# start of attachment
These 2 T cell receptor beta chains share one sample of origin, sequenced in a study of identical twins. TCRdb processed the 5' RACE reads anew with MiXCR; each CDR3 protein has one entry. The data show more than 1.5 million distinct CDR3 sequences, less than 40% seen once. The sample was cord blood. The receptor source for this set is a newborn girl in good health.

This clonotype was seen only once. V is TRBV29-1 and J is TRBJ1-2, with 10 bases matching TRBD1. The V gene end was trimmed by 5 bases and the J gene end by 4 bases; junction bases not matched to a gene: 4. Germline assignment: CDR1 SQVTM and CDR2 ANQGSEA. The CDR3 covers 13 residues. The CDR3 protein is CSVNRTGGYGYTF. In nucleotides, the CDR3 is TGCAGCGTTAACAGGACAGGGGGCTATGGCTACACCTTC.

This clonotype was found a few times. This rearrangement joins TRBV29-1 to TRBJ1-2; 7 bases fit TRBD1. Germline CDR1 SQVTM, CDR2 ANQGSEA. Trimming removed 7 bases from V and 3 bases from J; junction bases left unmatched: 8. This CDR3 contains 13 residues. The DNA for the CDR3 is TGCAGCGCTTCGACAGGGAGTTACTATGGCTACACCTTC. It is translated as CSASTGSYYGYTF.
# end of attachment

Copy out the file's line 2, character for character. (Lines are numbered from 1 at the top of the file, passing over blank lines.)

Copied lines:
This clonotype was seen only once. V is TRBV29-1 and J is TRBJ1-2, with 10 bases matching TRBD1. The V gene end was trimmed by 5 bases and the J gene end by 4 bases; junction bases not matched to a gene: 4. Germline assignment: CDR1 SQVTM and CDR2 ANQGSEA. The CDR3 covers 13 residues. The CDR3 protein is CSVNRTGGYGYTF. In nucleotides, the CDR3 is TGCAGCGTTAACAGGACAGGGGGCTATGGCTACACCTTC.